Sterling Heritage as a whole is extremely excited and honored to aid the VA in their mission to enhance benefits for veterans, specifically in the area of sustainable farming. To ensure success in this effort, Sterling Heritage VP, Sue Walsh, is in constant contact with case managers at the VBA and our farming instructors to meet the needs of veteran farmers and offer the best possible support to the veteran, our instructors, and our government client. We hope to continue working with the VA on efforts to increase veteran participation in VR&E programs and illustrate our dedication to providing better standards of living for our nation’s veterans. With the right education and instruction, we believe veterans can be the next generation of organic farmers, and we are honored to take part in that journey.

MS farmers

The Story of Sugar

This August, National Geographic published an article, “Sugar Love (A not so sweet story),” which explores the origin, history, and transformation of sugar in our society and its ultimately catastrophic effect on human health. Check out the article here.

Photo Credit: National Geographic

Photo Credit: National Geographic


The Problems With Factory Farming

Did you know that about 80% of the nation’s antibiotics use in total are added to animal feed every year? And these antibiotics aren’t serving as medicine to save the lives of the poor animals, but to speed livestock growth. Factory farming has been dominating the world of agriculture and food production for years, mainly due to the economic gains associated with fast production of meat products. But what many fail to realize is that this quick production of meat and poultry can cause serious harm to the human immune system. What goes into the animal feed ultimately ends up in our stomachs, and the antibiotics used to speed livestock growth can impact our body’s immune system by making us resistant to certain antibiotics. By constantly consuming this chemically modified food, we are decreasing the effectiveness of certain antibiotics used to treat human illnesses. Other issues associated with factory farming include the high risk of foodborne illness like E. coli and Salmonella. The unhealthy conditions in factory farms make animals more prone to disease and infection and pose serious threats to the animals themselves. Not only does factory farm harm our public health and create unimaginably horrendous conditions for livestock, but it also negatively impacts our environment by producing high methane emissions. According to the U.S. Environmental Protection Agency, factory farming accounts for 37% of methane emissions, and methane has more than 20 times the global warming potential of CO2. These serious threats to public health, animal welfare, and the air we breathe should outweigh the economic gains by factory farming and more needs to be done to prevent the growth of industrialized farming.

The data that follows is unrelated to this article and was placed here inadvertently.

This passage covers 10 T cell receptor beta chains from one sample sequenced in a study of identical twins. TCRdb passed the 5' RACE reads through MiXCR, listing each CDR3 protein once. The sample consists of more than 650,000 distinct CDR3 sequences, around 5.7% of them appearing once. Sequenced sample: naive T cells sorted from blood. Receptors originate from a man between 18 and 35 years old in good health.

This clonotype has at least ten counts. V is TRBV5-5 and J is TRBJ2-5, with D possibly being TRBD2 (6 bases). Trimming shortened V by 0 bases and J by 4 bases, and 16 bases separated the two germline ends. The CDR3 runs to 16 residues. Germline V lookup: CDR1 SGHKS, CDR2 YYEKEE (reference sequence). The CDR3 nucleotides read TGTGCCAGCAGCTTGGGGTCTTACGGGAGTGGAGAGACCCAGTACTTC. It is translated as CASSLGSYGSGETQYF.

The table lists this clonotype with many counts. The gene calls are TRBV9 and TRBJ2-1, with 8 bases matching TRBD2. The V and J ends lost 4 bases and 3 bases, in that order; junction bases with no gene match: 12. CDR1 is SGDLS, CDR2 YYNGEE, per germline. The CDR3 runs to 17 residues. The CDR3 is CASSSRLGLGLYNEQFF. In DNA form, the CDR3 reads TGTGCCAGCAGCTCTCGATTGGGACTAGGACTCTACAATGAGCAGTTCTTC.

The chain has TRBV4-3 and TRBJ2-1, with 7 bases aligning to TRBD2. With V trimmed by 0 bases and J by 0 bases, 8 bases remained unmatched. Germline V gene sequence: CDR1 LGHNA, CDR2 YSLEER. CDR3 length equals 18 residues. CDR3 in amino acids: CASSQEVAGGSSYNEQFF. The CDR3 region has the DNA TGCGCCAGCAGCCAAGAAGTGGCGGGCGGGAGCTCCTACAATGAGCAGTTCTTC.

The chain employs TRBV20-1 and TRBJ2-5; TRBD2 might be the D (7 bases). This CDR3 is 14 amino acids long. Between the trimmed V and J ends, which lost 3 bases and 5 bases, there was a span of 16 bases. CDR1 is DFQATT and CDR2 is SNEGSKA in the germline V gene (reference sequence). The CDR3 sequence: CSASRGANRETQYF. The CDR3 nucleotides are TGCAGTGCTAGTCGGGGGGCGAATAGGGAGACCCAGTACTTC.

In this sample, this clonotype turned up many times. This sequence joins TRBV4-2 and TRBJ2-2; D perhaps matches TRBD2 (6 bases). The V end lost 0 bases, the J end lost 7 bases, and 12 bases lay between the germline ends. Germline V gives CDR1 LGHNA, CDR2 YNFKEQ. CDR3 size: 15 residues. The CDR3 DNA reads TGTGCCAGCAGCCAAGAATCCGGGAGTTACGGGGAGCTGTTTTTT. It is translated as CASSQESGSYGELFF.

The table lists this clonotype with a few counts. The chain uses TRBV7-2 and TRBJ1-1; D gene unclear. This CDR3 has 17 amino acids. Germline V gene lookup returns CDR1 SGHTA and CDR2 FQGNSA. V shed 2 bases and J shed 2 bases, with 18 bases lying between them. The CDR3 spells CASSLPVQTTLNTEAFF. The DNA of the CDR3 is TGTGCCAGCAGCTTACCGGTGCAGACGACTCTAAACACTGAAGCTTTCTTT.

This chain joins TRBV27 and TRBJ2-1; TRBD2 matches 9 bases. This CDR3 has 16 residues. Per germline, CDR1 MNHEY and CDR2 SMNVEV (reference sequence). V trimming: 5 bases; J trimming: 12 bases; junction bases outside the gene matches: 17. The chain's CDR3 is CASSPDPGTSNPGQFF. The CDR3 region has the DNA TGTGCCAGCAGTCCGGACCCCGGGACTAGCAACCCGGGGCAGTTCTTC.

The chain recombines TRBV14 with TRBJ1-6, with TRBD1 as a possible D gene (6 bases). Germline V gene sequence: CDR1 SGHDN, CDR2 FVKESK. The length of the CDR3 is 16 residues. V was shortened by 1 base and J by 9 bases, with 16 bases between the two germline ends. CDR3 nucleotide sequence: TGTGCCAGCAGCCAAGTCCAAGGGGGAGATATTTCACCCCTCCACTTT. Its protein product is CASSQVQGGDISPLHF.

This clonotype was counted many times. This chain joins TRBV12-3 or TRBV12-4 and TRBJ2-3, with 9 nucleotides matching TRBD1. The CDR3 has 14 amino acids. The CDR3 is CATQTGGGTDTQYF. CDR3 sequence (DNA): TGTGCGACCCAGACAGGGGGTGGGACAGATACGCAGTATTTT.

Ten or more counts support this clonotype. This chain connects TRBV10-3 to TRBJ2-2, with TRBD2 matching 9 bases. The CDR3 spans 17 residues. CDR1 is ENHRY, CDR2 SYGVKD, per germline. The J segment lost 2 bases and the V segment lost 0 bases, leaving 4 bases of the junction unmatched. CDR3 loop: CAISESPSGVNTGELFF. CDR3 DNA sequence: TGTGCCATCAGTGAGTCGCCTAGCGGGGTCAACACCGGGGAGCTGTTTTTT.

This is why Sterling Heritage Solutions hopes to push and promote local organic farming and sustainable agriculture. We believe that organic farming is one of the most important factors in promoting healthy lifestyles and achieving overall better health for humans, animals, and our environment. By helping local organic farms grow we will help in reducing the need for factory farming little by little. It is our goal to promote local organic farming by educating the public of its benefits and encouraging support of local farms.